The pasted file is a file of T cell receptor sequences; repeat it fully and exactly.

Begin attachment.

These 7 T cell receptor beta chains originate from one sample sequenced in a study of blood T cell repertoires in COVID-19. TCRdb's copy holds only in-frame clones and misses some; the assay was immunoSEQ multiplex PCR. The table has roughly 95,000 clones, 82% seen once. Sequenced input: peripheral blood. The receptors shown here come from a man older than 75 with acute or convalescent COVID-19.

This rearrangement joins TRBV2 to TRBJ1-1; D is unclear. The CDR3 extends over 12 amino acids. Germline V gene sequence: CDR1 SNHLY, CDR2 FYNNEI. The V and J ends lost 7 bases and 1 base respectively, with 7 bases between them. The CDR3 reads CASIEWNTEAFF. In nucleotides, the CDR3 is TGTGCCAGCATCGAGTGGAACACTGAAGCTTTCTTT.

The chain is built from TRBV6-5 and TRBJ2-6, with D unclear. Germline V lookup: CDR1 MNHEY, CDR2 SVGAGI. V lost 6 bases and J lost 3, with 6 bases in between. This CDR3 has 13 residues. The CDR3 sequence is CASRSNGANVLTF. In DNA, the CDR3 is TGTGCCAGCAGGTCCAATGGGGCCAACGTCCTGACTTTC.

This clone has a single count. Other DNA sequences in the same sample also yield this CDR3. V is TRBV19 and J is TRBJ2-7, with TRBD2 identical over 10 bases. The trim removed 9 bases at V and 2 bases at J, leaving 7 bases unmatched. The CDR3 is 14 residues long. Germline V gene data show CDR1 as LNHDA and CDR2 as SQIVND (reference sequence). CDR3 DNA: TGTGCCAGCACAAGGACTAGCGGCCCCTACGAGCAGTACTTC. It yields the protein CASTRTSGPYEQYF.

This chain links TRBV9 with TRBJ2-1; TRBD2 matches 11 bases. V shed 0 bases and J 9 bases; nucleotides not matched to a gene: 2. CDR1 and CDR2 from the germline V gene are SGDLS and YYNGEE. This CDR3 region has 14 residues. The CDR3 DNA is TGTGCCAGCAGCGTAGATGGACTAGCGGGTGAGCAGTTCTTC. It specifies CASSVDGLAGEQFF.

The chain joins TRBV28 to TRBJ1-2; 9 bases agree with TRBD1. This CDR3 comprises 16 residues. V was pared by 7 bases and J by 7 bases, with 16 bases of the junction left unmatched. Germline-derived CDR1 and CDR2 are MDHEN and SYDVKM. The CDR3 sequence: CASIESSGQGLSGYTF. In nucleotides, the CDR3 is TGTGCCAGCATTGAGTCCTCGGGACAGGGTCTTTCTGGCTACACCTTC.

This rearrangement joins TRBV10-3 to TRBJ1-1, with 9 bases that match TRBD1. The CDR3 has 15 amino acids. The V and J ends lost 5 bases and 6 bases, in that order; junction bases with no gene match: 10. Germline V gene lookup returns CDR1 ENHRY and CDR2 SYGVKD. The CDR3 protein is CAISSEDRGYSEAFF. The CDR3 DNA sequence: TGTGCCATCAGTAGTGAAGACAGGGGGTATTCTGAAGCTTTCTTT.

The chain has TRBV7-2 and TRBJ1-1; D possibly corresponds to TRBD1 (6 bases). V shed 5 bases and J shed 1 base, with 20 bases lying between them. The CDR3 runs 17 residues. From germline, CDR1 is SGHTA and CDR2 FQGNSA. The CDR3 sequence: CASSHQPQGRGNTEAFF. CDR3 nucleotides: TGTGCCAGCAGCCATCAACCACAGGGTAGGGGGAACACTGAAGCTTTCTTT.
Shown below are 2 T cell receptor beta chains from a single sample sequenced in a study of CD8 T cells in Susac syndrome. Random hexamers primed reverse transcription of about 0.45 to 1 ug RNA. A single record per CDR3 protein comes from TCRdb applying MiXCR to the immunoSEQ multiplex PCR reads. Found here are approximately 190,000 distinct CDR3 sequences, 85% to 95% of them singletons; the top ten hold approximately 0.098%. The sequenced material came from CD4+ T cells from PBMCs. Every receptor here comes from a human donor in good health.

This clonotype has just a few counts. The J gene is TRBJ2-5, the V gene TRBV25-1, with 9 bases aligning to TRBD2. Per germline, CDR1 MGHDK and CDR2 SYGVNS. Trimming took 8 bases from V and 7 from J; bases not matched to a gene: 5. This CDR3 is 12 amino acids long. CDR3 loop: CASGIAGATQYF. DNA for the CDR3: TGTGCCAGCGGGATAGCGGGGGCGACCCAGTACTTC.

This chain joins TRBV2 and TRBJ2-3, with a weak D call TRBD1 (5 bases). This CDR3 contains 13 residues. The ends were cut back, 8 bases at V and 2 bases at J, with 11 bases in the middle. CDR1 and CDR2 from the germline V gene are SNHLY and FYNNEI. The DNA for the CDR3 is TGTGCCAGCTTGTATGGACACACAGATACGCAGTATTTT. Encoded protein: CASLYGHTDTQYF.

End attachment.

These 7 T cell receptor beta chains originate from one sample sequenced in a study of blood T cell repertoires in COVID-19. TCRdb's copy holds only in-frame clones and misses some; the assay was immunoSEQ multiplex PCR. The table has roughly 95,000 clones, 82% seen once. Sequenced input: peripheral blood. The receptors shown here come from a man older than 75 with acute or convalescent COVID-19.

This rearrangement joins TRBV2 to TRBJ1-1; D is unclear. The CDR3 extends over 12 amino acids. Germline V gene sequence: CDR1 SNHLY, CDR2 FYNNEI. The V and J ends lost 7 bases and 1 base respectively, with 7 bases between them. The CDR3 reads CASIEWNTEAFF. In nucleotides, the CDR3 is TGTGCCAGCATCGAGTGGAACACTGAAGCTTTCTTT.

The chain is built from TRBV6-5 and TRBJ2-6, with D unclear. Germline V lookup: CDR1 MNHEY, CDR2 SVGAGI. V lost 6 bases and J lost 3, with 6 bases in between. This CDR3 has 13 residues. The CDR3 sequence is CASRSNGANVLTF. In DNA, the CDR3 is TGTGCCAGCAGGTCCAATGGGGCCAACGTCCTGACTTTC.

This clone has a single count. Other DNA sequences in the same sample also yield this CDR3. V is TRBV19 and J is TRBJ2-7, with TRBD2 identical over 10 bases. The trim removed 9 bases at V and 2 bases at J, leaving 7 bases unmatched. The CDR3 is 14 residues long. Germline V gene data show CDR1 as LNHDA and CDR2 as SQIVND (reference sequence). CDR3 DNA: TGTGCCAGCACAAGGACTAGCGGCCCCTACGAGCAGTACTTC. It yields the protein CASTRTSGPYEQYF.

This chain links TRBV9 with TRBJ2-1; TRBD2 matches 11 bases. V shed 0 bases and J 9 bases; nucleotides not matched to a gene: 2. CDR1 and CDR2 from the germline V gene are SGDLS and YYNGEE. This CDR3 region has 14 residues. The CDR3 DNA is TGTGCCAGCAGCGTAGATGGACTAGCGGGTGAGCAGTTCTTC. It specifies CASSVDGLAGEQFF.

The chain joins TRBV28 to TRBJ1-2; 9 bases agree with TRBD1. This CDR3 comprises 16 residues. V was pared by 7 bases and J by 7 bases, with 16 bases of the junction left unmatched. Germline-derived CDR1 and CDR2 are MDHEN and SYDVKM. The CDR3 sequence: CASIESSGQGLSGYTF. In nucleotides, the CDR3 is TGTGCCAGCATTGAGTCCTCGGGACAGGGTCTTTCTGGCTACACCTTC.

This rearrangement joins TRBV10-3 to TRBJ1-1, with 9 bases that match TRBD1. The CDR3 has 15 amino acids. The V and J ends lost 5 bases and 6 bases, in that order; junction bases with no gene match: 10. Germline V gene lookup returns CDR1 ENHRY and CDR2 SYGVKD. The CDR3 protein is CAISSEDRGYSEAFF. The CDR3 DNA sequence: TGTGCCATCAGTAGTGAAGACAGGGGGTATTCTGAAGCTTTCTTT.

The chain has TRBV7-2 and TRBJ1-1; D possibly corresponds to TRBD1 (6 bases). V shed 5 bases and J shed 1 base, with 20 bases lying between them. The CDR3 runs 17 residues. From germline, CDR1 is SGHTA and CDR2 FQGNSA. The CDR3 sequence: CASSHQPQGRGNTEAFF. CDR3 nucleotides: TGTGCCAGCAGCCATCAACCACAGGGTAGGGGGAACACTGAAGCTTTCTTT.
Shown below are 2 T cell receptor beta chains from a single sample sequenced in a study of CD8 T cells in Susac syndrome. Random hexamers primed reverse transcription of about 0.45 to 1 ug RNA. A single record per CDR3 protein comes from TCRdb applying MiXCR to the immunoSEQ multiplex PCR reads. Found here are approximately 190,000 distinct CDR3 sequences, 85% to 95% of them singletons; the top ten hold approximately 0.098%. The sequenced material came from CD4+ T cells from PBMCs. Every receptor here comes from a human donor in good health.

This clonotype has just a few counts. The J gene is TRBJ2-5, the V gene TRBV25-1, with 9 bases aligning to TRBD2. Per germline, CDR1 MGHDK and CDR2 SYGVNS. Trimming took 8 bases from V and 7 from J; bases not matched to a gene: 5. This CDR3 is 12 amino acids long. CDR3 loop: CASGIAGATQYF. DNA for the CDR3: TGTGCCAGCGGGATAGCGGGGGCGACCCAGTACTTC.

This chain joins TRBV2 and TRBJ2-3, with a weak D call TRBD1 (5 bases). This CDR3 contains 13 residues. The ends were cut back, 8 bases at V and 2 bases at J, with 11 bases in the middle. CDR1 and CDR2 from the germline V gene are SNHLY and FYNNEI. The DNA for the CDR3 is TGTGCCAGCTTGTATGGACACACAGATACGCAGTATTTT. Encoded protein: CASLYGHTDTQYF.